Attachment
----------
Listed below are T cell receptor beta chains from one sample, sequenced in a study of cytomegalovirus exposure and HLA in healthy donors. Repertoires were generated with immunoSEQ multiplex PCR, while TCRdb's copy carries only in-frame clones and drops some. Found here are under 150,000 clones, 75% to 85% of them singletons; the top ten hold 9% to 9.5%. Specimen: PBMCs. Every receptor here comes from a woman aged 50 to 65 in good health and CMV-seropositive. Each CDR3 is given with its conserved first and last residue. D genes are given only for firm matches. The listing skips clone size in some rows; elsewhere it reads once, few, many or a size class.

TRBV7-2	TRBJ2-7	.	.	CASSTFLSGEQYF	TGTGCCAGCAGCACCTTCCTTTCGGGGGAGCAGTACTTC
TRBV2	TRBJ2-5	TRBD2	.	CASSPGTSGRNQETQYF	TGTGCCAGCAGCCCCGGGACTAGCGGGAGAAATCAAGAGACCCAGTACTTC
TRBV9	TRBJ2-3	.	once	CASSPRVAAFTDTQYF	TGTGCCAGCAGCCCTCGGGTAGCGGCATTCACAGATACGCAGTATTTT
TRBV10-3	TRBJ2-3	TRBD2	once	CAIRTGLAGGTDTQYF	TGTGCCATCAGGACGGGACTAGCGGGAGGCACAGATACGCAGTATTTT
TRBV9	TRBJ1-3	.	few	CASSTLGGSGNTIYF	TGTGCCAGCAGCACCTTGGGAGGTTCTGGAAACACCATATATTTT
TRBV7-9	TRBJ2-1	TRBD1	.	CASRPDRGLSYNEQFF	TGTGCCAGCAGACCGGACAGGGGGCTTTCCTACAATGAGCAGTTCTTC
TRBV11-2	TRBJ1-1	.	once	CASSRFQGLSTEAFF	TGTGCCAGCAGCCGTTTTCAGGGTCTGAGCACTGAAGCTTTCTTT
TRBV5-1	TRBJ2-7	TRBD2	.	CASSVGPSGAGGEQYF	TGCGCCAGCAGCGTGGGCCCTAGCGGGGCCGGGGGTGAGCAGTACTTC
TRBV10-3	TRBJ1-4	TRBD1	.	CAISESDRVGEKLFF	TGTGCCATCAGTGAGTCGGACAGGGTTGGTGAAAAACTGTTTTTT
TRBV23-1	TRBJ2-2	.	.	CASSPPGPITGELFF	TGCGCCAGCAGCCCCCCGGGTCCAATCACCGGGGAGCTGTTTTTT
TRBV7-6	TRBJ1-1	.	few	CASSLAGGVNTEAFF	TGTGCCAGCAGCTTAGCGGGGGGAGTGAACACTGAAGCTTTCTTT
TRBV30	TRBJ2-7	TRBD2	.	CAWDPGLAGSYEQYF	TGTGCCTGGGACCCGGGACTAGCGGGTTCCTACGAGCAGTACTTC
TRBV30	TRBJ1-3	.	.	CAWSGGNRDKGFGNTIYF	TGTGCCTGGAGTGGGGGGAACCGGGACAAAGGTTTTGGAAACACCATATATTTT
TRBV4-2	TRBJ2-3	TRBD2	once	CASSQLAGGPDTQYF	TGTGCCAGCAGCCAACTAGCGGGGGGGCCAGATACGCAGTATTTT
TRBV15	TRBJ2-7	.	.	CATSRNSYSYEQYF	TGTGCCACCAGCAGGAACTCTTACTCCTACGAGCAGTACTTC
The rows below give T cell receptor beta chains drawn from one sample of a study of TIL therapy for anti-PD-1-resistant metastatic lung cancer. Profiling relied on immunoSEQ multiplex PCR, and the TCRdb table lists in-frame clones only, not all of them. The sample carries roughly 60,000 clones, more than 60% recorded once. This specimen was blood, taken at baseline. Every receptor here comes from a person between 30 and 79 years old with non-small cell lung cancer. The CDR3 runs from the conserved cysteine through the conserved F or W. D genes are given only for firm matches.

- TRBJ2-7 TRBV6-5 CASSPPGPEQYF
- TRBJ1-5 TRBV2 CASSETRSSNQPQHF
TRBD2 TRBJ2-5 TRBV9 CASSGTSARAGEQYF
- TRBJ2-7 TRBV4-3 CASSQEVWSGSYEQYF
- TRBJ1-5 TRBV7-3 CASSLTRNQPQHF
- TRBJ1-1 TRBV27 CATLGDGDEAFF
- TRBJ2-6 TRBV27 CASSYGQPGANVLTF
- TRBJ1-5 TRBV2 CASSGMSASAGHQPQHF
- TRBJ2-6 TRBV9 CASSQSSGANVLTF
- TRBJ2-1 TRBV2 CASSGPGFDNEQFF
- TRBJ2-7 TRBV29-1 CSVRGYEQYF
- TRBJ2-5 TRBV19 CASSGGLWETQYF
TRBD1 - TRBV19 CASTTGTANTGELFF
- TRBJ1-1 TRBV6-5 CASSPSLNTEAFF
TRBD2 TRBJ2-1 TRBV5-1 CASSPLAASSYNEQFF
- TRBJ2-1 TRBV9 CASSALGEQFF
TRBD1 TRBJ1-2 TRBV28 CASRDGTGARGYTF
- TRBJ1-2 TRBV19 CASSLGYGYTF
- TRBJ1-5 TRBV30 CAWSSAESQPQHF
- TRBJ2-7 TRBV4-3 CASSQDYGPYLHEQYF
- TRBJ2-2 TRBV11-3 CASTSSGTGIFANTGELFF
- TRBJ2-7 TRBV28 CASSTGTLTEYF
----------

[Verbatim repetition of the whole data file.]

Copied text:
Listed below are T cell receptor beta chains from one sample, sequenced in a study of cytomegalovirus exposure and HLA in healthy donors. Repertoires were generated with immunoSEQ multiplex PCR, while TCRdb's copy carries only in-frame clones and drops some. Found here are under 150,000 clones, 75% to 85% of them singletons; the top ten hold 9% to 9.5%. Specimen: PBMCs. Every receptor here comes from a woman aged 50 to 65 in good health and CMV-seropositive. Each CDR3 is given with its conserved first and last residue. D genes are given only for firm matches. The listing skips clone size in some rows; elsewhere it reads once, few, many or a size class.

TRBV7-2	TRBJ2-7	.	.	CASSTFLSGEQYF	TGTGCCAGCAGCACCTTCCTTTCGGGGGAGCAGTACTTC
TRBV2	TRBJ2-5	TRBD2	.	CASSPGTSGRNQETQYF	TGTGCCAGCAGCCCCGGGACTAGCGGGAGAAATCAAGAGACCCAGTACTTC
TRBV9	TRBJ2-3	.	once	CASSPRVAAFTDTQYF	TGTGCCAGCAGCCCTCGGGTAGCGGCATTCACAGATACGCAGTATTTT
TRBV10-3	TRBJ2-3	TRBD2	once	CAIRTGLAGGTDTQYF	TGTGCCATCAGGACGGGACTAGCGGGAGGCACAGATACGCAGTATTTT
TRBV9	TRBJ1-3	.	few	CASSTLGGSGNTIYF	TGTGCCAGCAGCACCTTGGGAGGTTCTGGAAACACCATATATTTT
TRBV7-9	TRBJ2-1	TRBD1	.	CASRPDRGLSYNEQFF	TGTGCCAGCAGACCGGACAGGGGGCTTTCCTACAATGAGCAGTTCTTC
TRBV11-2	TRBJ1-1	.	once	CASSRFQGLSTEAFF	TGTGCCAGCAGCCGTTTTCAGGGTCTGAGCACTGAAGCTTTCTTT
TRBV5-1	TRBJ2-7	TRBD2	.	CASSVGPSGAGGEQYF	TGCGCCAGCAGCGTGGGCCCTAGCGGGGCCGGGGGTGAGCAGTACTTC
TRBV10-3	TRBJ1-4	TRBD1	.	CAISESDRVGEKLFF	TGTGCCATCAGTGAGTCGGACAGGGTTGGTGAAAAACTGTTTTTT
TRBV23-1	TRBJ2-2	.	.	CASSPPGPITGELFF	TGCGCCAGCAGCCCCCCGGGTCCAATCACCGGGGAGCTGTTTTTT
TRBV7-6	TRBJ1-1	.	few	CASSLAGGVNTEAFF	TGTGCCAGCAGCTTAGCGGGGGGAGTGAACACTGAAGCTTTCTTT
TRBV30	TRBJ2-7	TRBD2	.	CAWDPGLAGSYEQYF	TGTGCCTGGGACCCGGGACTAGCGGGTTCCTACGAGCAGTACTTC
TRBV30	TRBJ1-3	.	.	CAWSGGNRDKGFGNTIYF	TGTGCCTGGAGTGGGGGGAACCGGGACAAAGGTTTTGGAAACACCATATATTTT
TRBV4-2	TRBJ2-3	TRBD2	once	CASSQLAGGPDTQYF	TGTGCCAGCAGCCAACTAGCGGGGGGGCCAGATACGCAGTATTTT
TRBV15	TRBJ2-7	.	.	CATSRNSYSYEQYF	TGTGCCACCAGCAGGAACTCTTACTCCTACGAGCAGTACTTC
The rows below give T cell receptor beta chains drawn from one sample of a study of TIL therapy for anti-PD-1-resistant metastatic lung cancer. Profiling relied on immunoSEQ multiplex PCR, and the TCRdb table lists in-frame clones only, not all of them. The sample carries roughly 60,000 clones, more than 60% recorded once. This specimen was blood, taken at baseline. Every receptor here comes from a person between 30 and 79 years old with non-small cell lung cancer. The CDR3 runs from the conserved cysteine through the conserved F or W. D genes are given only for firm matches.

- TRBJ2-7 TRBV6-5 CASSPPGPEQYF
- TRBJ1-5 TRBV2 CASSETRSSNQPQHF
TRBD2 TRBJ2-5 TRBV9 CASSGTSARAGEQYF
- TRBJ2-7 TRBV4-3 CASSQEVWSGSYEQYF
- TRBJ1-5 TRBV7-3 CASSLTRNQPQHF
- TRBJ1-1 TRBV27 CATLGDGDEAFF
- TRBJ2-6 TRBV27 CASSYGQPGANVLTF
- TRBJ1-5 TRBV2 CASSGMSASAGHQPQHF
- TRBJ2-6 TRBV9 CASSQSSGANVLTF
- TRBJ2-1 TRBV2 CASSGPGFDNEQFF
- TRBJ2-7 TRBV29-1 CSVRGYEQYF
- TRBJ2-5 TRBV19 CASSGGLWETQYF
TRBD1 - TRBV19 CASTTGTANTGELFF
- TRBJ1-1 TRBV6-5 CASSPSLNTEAFF
TRBD2 TRBJ2-1 TRBV5-1 CASSPLAASSYNEQFF
- TRBJ2-1 TRBV9 CASSALGEQFF
TRBD1 TRBJ1-2 TRBV28 CASRDGTGARGYTF
- TRBJ1-2 TRBV19 CASSLGYGYTF
- TRBJ1-5 TRBV30 CAWSSAESQPQHF
- TRBJ2-7 TRBV4-3 CASSQDYGPYLHEQYF
- TRBJ2-2 TRBV11-3 CASTSSGTGIFANTGELFF
- TRBJ2-7 TRBV28 CASSTGTLTEYF